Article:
Louise Bourgeois (1911 – 2010)

Above: taken outside Guggenheim Bilbao Museoa.

From the Culture Trip website:

“Louise Bourgeois claimed to be named after Louise Michel (1830 – 1905), the ‘red virgin of Montmartre’ from the days of the French Commune who was infamously known for her anarchist feminist politics. Such a bold allusion secures Louise Bourgeois’ status as one of the most eminent and provocative artists of all time. A second-generation surrealist, Bourgeois’ psychologically nuanced and often nightmarishly aggressive sculptures manipulated gendered metaphors before ‘Feminism’ took hold in either France or America (she had dual nationality), inspiring generations of future female artists for whom she set a precedent.

Bourgeois, nicknamed the ‘Spiderwoman’, quickly became notorious in the artistic sphere for her feminine structures and imposing metallic spiders, which she said represented her mother. Bourgeois, whose work has been displayed around the world was one of the first to display psychologically charged and intimate art works. Although Bourgeois is often grouped with the abstract expressionist artists, her works were far from abstract but, rather, were instilled with symbolism. From her artistic sketches in the 1940s right through to her death in 2010, she breathed life into both structure and texture in order to express themes of loneliness, vulnerability and pain.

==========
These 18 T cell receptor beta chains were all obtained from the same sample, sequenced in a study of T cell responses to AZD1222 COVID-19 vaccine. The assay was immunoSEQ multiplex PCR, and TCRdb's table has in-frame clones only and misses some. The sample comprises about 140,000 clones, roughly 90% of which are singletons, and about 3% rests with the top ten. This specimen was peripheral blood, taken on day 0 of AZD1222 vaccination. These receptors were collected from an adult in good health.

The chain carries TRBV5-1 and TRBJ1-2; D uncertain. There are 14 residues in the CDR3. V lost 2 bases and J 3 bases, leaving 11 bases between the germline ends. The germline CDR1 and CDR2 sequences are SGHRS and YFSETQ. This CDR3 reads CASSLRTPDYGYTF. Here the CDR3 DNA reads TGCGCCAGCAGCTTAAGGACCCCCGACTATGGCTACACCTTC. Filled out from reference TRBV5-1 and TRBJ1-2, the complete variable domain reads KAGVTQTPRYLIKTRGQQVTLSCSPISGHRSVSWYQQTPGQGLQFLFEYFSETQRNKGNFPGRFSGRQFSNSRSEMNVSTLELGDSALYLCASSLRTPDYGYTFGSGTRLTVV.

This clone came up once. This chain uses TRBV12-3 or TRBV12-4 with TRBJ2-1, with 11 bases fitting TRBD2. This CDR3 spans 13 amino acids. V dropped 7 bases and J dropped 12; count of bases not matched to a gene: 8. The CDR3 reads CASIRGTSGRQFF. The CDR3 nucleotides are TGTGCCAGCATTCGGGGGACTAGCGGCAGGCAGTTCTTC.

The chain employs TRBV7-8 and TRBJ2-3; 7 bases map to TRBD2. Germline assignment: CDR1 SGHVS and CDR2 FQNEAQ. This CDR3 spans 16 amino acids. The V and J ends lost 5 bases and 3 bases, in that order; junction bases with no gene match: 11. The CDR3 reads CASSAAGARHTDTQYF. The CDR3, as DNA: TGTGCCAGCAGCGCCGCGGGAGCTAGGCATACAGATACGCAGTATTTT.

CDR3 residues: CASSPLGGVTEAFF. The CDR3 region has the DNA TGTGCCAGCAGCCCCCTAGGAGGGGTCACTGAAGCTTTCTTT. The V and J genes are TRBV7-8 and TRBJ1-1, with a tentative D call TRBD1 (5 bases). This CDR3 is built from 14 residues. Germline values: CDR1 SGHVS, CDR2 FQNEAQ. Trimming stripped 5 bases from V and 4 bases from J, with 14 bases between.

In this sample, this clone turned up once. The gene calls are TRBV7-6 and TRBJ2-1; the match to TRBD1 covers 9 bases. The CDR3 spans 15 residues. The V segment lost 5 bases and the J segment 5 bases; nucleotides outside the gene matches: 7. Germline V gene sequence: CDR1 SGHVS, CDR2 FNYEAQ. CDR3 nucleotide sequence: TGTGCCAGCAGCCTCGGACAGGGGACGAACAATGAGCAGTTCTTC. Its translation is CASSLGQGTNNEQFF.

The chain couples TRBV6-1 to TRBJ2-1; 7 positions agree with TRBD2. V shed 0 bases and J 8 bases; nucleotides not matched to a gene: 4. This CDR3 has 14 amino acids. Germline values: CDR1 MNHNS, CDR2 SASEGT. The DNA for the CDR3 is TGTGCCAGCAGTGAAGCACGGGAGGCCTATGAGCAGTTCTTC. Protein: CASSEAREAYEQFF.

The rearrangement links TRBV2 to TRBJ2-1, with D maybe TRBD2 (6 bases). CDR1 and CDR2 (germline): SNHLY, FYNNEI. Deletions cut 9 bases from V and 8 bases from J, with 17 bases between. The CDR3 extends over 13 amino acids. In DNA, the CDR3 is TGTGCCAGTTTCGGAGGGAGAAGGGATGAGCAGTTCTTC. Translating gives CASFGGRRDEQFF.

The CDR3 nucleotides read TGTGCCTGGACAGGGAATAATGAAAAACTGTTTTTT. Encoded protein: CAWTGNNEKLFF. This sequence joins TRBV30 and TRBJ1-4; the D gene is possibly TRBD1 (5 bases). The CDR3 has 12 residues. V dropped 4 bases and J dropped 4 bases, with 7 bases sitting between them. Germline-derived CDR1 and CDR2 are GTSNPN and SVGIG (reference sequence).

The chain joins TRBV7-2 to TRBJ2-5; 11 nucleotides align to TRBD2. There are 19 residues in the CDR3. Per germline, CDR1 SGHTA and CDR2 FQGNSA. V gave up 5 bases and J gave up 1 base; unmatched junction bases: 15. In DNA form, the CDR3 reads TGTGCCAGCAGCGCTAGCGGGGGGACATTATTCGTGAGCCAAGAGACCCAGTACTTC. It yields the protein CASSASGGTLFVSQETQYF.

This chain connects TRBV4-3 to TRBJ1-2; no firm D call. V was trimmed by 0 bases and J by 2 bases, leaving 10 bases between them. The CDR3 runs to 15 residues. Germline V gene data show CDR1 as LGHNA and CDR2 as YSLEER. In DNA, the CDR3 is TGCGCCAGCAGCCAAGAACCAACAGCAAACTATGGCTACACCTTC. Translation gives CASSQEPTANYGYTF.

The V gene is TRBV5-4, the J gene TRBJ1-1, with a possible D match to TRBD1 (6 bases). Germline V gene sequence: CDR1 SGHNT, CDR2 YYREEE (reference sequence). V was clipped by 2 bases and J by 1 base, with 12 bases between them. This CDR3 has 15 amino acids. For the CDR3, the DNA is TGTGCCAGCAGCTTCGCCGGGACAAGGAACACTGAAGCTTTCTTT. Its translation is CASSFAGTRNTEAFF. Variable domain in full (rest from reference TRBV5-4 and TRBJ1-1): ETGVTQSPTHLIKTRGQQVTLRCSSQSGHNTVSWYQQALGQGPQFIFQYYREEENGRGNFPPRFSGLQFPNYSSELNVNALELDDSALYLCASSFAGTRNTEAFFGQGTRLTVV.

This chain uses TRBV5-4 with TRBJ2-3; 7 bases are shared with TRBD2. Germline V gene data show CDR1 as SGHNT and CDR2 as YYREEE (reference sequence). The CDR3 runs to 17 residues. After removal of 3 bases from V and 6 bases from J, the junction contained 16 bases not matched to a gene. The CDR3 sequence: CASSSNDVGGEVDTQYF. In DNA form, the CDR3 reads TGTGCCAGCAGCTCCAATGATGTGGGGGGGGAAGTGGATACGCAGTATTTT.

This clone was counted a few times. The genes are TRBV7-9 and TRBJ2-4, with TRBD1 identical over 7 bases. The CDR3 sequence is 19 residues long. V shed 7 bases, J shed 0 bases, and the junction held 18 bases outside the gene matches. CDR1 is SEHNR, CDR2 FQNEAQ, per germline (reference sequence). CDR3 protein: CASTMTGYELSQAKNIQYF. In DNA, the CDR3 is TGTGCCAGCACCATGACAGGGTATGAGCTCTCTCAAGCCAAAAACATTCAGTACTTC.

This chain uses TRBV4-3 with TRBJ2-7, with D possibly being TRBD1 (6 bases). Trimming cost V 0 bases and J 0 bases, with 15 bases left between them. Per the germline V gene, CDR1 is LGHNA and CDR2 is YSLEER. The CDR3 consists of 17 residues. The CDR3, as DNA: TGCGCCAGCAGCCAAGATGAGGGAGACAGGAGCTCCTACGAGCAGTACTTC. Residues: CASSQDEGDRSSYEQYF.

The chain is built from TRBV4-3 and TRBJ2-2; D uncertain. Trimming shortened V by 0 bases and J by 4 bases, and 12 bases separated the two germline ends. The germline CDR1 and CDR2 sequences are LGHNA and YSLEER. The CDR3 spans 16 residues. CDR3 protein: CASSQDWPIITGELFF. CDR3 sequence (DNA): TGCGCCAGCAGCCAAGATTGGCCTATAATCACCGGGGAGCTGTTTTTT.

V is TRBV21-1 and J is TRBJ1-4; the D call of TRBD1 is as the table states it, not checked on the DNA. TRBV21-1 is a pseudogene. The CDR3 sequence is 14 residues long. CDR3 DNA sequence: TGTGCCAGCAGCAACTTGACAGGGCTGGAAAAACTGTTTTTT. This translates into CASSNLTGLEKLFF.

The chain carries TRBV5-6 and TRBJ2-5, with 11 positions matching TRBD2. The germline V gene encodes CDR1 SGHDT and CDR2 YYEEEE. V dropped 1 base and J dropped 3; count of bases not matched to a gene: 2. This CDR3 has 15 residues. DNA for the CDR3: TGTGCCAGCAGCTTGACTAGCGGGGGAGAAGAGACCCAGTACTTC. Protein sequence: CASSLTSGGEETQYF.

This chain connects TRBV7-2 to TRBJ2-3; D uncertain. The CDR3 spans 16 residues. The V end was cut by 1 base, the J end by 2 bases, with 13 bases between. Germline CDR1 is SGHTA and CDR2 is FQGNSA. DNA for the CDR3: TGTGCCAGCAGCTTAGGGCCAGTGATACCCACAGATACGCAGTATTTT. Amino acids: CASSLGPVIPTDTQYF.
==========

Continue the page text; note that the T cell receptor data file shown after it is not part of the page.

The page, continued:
Her largest, and most famous, sculpture, named Maman (1999) – the affectionate French term for ‘mother’ – popped up in various locations around the world, causing controversy and admiration wherever it appeared. Looming at over 30ft, it even had a spell on the banks of the River Thames outside the Tate Modern, London in 2000 before taking up residence outside Guggenheim Bilbao Museoa. The sculpture was divisive in its amalgamation of the terror usually associated with arachnids and the maternal associations Bourgeois focused on. Maman, as her magnum opus, was perhaps a culmination of the theme of the arachnid that Bourgeois had first contemplated in a small ink and charcoal drawing in 1947, continuing with her 1996 sculpture Spider. The sculpture, with its seventeen marble eggs in a meshed sac hanging from the under-body cavity of the giant structure, is emotionally aggressive and alludes to Bourgeois’ mother with its metaphors of spinning, weaving and protection. Talking to the Tate, she explained:

This spider is an ode to my mother. She was my best friend. Like a spider, my mother was a weaver. Like spiders, my mother was very clever. Spiders are friendly presences that eat mosquitoes. We know that mosquitoes spread diseases and are therefore unwanted. So, spiders are helpful and protective, just like my mother.”

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